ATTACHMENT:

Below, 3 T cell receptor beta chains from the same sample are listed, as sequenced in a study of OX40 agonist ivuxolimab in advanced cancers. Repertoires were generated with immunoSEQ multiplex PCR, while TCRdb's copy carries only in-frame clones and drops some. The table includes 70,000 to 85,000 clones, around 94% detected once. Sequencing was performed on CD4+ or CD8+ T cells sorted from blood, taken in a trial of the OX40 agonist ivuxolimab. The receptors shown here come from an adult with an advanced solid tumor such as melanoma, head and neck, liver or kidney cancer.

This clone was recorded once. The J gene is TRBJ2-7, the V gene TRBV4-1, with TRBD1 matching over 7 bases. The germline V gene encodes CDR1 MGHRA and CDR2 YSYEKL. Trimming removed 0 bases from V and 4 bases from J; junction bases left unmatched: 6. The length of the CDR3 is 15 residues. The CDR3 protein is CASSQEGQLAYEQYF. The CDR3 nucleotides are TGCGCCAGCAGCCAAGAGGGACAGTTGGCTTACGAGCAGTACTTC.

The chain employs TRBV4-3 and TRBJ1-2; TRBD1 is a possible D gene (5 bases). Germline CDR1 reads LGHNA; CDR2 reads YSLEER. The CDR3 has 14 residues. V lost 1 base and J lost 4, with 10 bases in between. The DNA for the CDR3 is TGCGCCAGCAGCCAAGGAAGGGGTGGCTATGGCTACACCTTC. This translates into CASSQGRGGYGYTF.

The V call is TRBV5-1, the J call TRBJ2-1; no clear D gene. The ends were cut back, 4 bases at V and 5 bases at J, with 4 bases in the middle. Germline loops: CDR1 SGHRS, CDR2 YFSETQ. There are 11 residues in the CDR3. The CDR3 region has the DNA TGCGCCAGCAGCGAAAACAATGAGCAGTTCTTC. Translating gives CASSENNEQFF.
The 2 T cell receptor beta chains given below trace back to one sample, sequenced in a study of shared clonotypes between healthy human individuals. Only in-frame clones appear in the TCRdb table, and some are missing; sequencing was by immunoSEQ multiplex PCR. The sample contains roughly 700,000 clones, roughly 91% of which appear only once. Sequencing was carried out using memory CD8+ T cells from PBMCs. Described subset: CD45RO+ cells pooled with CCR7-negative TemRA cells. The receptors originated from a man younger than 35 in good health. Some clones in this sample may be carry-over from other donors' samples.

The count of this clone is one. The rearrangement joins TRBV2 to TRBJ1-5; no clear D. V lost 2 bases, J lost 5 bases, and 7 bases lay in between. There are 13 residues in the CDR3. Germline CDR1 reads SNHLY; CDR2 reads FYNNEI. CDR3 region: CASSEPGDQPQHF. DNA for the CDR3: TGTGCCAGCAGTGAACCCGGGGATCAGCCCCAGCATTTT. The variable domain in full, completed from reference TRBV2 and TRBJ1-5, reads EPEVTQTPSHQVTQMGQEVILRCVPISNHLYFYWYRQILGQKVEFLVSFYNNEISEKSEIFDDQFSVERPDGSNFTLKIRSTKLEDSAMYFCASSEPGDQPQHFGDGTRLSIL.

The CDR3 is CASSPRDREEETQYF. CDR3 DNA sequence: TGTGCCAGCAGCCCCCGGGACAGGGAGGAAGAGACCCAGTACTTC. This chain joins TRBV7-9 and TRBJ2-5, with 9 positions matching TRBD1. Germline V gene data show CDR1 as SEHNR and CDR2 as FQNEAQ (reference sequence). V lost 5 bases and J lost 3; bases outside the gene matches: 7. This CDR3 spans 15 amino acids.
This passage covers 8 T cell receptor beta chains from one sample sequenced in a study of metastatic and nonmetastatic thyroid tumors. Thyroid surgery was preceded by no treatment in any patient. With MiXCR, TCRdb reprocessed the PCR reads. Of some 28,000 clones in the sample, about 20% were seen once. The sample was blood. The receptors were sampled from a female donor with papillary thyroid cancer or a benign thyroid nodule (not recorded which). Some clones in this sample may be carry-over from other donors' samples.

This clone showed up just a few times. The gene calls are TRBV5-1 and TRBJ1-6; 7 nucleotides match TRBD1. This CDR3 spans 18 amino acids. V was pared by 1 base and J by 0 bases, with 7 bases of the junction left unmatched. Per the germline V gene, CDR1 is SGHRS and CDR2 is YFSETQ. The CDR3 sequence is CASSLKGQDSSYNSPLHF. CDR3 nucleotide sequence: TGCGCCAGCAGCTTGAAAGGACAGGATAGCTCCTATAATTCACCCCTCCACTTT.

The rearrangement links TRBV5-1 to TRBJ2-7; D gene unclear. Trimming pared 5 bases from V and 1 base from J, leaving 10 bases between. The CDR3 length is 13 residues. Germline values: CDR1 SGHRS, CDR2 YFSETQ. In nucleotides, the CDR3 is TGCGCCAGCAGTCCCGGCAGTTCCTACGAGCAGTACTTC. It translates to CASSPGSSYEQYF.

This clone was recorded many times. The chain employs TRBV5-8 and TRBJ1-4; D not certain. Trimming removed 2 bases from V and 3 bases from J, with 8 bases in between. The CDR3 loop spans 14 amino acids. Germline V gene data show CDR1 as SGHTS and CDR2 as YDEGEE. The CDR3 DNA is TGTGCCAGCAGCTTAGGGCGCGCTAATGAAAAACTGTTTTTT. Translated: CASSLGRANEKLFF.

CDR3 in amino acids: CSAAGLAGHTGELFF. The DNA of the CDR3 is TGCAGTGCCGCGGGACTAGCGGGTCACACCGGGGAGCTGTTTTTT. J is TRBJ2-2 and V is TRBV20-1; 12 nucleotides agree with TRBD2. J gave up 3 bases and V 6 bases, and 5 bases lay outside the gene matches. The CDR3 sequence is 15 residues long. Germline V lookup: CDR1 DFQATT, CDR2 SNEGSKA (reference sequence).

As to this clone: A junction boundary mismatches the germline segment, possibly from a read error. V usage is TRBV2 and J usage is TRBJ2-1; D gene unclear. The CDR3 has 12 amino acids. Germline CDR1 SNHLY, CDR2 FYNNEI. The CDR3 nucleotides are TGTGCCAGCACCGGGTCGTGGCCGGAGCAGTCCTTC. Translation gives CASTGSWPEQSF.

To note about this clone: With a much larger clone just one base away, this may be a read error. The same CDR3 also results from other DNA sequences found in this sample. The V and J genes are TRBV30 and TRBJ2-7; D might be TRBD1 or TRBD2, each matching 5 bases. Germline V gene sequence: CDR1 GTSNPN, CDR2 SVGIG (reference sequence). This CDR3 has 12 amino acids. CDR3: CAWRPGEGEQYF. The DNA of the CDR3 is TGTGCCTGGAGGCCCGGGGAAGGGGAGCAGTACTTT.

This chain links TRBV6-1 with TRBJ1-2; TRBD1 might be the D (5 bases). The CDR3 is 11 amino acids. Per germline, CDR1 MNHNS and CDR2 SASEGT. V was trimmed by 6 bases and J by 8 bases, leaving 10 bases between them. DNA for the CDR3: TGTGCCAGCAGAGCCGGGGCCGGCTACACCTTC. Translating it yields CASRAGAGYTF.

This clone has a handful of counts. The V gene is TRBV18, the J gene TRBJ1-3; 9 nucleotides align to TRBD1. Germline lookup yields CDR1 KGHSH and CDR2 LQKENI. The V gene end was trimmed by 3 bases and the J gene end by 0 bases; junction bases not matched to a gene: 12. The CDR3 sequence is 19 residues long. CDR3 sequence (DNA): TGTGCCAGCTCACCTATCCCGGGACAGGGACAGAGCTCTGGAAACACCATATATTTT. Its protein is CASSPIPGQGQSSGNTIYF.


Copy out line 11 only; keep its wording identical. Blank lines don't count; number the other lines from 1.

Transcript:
This clone was recorded many times. The chain employs TRBV5-8 and TRBJ1-4; D not certain. Trimming removed 2 bases from V and 3 bases from J, with 8 bases in between. The CDR3 loop spans 14 amino acids. Germline V gene data show CDR1 as SGHTS and CDR2 as YDEGEE. The CDR3 DNA is TGTGCCAGCAGCTTAGGGCGCGCTAATGAAAAACTGTTTTTT. Translated: CASSLGRANEKLFF.